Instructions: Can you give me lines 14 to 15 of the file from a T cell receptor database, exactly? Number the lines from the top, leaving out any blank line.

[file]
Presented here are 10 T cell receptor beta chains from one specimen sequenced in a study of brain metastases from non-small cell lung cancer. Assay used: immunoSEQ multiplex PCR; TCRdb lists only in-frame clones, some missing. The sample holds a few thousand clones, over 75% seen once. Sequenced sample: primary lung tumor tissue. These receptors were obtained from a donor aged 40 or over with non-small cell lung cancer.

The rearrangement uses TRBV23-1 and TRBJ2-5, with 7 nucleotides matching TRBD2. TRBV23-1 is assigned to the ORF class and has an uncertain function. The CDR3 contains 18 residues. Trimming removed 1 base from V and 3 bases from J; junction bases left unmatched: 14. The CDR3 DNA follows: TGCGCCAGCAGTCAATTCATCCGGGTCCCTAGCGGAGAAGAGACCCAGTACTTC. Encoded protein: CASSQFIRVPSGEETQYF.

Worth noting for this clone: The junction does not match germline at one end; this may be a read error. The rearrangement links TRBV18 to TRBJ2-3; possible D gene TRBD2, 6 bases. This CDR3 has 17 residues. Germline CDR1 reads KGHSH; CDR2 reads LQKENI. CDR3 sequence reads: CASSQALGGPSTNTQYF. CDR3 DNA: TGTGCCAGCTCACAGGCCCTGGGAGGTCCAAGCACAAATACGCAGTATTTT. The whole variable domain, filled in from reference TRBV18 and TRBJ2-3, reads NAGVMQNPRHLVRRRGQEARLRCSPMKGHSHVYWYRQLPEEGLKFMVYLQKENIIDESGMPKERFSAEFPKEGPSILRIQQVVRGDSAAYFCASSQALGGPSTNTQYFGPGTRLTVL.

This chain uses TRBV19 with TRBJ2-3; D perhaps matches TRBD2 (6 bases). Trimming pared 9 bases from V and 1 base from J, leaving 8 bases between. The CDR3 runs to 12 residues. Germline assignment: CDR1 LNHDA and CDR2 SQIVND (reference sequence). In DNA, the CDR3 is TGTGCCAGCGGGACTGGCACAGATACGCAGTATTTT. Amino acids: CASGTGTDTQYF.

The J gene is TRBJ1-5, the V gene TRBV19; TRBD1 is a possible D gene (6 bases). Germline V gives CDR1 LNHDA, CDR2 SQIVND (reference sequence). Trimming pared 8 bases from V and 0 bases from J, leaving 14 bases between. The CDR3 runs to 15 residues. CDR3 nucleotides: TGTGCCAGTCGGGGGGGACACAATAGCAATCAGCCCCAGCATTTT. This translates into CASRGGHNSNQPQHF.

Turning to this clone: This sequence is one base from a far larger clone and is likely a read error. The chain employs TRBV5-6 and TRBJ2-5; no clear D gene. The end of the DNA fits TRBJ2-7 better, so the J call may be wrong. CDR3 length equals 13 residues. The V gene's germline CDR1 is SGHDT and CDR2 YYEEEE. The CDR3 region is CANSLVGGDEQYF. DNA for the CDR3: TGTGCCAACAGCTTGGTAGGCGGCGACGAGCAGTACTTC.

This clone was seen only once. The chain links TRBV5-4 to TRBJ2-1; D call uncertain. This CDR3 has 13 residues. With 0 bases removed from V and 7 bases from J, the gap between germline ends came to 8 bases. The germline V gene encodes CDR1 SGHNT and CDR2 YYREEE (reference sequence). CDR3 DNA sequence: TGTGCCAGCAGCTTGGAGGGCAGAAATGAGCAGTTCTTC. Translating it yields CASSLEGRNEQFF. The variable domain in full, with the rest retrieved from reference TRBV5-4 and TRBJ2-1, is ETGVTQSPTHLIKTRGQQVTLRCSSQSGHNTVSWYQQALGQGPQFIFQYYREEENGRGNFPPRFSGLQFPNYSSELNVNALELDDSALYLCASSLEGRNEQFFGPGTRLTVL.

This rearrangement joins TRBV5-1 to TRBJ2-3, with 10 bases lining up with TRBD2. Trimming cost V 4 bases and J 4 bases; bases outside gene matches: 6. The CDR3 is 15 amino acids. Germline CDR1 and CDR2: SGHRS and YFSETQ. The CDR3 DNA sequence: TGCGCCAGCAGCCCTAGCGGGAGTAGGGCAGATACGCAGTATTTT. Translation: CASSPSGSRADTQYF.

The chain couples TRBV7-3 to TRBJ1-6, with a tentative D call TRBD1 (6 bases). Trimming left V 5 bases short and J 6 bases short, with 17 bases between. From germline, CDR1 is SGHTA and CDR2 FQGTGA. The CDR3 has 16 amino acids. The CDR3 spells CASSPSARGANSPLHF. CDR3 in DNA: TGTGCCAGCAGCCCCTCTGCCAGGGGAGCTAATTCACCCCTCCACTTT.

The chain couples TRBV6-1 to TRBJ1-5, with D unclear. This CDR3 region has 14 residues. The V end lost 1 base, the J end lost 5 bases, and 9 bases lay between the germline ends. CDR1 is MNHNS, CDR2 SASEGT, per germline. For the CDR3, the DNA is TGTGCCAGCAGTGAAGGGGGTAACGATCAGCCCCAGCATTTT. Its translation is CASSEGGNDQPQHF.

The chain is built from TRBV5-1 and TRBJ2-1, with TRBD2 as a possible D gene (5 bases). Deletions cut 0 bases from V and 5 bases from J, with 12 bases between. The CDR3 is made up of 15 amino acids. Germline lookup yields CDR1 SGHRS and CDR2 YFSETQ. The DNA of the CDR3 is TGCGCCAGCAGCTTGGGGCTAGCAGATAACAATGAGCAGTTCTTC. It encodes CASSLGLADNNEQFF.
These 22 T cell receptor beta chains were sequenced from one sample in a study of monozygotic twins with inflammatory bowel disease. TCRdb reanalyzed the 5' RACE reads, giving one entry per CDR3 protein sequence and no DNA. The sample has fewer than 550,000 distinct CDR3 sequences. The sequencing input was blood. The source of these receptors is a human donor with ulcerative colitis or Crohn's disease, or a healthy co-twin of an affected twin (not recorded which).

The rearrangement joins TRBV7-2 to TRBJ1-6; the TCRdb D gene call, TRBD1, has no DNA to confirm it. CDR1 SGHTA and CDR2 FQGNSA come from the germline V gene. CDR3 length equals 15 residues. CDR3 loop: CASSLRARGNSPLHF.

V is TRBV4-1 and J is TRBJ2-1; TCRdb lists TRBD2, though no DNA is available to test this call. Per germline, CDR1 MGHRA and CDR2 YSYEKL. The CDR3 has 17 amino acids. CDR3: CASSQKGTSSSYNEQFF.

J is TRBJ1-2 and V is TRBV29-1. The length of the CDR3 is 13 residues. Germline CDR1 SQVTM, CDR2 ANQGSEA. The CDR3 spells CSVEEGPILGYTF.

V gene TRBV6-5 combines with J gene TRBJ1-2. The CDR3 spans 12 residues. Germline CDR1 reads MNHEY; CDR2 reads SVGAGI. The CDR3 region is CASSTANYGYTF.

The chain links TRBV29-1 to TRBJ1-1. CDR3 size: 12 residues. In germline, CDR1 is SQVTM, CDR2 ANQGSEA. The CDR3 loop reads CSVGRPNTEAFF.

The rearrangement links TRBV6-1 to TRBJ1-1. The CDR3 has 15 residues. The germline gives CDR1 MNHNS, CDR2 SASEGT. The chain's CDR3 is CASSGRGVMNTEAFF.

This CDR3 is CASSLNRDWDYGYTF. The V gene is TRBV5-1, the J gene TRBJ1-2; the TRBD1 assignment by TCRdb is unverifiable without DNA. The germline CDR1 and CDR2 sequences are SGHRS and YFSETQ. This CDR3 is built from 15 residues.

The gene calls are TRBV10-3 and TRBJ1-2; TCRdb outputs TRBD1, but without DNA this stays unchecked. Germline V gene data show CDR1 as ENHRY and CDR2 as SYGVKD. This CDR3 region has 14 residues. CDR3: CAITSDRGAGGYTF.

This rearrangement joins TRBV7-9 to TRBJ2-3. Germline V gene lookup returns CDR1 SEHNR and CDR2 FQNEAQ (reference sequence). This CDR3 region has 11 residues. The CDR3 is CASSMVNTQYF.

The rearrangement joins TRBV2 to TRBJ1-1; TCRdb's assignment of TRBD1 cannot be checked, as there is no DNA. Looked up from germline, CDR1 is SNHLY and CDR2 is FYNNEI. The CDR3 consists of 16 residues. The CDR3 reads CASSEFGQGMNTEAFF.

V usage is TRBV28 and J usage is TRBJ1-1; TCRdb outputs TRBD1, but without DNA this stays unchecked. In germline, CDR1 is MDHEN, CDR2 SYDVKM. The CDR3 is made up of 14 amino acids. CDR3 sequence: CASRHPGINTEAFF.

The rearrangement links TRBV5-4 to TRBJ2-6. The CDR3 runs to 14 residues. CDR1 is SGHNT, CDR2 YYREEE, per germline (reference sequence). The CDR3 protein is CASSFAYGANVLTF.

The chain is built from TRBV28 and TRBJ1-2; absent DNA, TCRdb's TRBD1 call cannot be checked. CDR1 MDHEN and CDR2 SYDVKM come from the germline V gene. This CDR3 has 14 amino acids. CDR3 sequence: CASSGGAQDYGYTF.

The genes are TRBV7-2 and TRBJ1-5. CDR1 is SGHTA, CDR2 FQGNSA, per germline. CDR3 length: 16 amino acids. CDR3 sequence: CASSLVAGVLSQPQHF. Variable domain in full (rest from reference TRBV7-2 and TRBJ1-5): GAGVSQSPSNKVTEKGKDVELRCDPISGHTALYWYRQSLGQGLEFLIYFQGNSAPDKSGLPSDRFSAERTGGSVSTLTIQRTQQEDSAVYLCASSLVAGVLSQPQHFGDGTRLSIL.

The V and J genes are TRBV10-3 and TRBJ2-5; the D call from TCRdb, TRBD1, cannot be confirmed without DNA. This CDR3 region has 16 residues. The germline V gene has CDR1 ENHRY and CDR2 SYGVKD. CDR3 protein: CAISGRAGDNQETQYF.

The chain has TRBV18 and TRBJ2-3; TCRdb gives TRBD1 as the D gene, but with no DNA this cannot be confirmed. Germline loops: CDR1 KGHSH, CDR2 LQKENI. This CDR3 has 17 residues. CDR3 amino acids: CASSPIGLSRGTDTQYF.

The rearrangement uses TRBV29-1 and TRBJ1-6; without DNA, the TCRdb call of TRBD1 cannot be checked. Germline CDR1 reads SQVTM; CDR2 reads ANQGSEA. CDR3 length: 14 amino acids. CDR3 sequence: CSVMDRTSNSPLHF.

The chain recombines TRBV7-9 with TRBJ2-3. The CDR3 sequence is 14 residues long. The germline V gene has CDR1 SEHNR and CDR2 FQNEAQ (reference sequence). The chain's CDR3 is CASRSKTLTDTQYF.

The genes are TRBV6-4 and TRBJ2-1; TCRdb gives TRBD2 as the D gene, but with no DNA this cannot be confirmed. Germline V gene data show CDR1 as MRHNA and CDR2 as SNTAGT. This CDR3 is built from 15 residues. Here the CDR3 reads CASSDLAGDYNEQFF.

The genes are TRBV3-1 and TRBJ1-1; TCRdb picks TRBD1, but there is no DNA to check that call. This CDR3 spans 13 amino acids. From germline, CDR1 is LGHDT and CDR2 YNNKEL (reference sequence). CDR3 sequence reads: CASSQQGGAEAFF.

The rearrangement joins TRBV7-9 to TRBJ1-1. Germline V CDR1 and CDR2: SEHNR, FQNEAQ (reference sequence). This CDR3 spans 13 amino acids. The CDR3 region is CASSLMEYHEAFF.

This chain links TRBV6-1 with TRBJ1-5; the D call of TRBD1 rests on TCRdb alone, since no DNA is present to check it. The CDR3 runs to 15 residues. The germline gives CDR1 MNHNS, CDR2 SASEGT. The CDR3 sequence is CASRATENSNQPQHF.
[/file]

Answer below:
V is TRBV4-1 and J is TRBJ2-1; TCRdb lists TRBD2, though no DNA is available to test this call. Per germline, CDR1 MGHRA and CDR2 YSYEKL. The CDR3 has 17 amino acids. CDR3: CASSQKGTSSSYNEQFF.

J is TRBJ1-2 and V is TRBV29-1. The length of the CDR3 is 13 residues. Germline CDR1 SQVTM, CDR2 ANQGSEA. The CDR3 spells CSVEEGPILGYTF.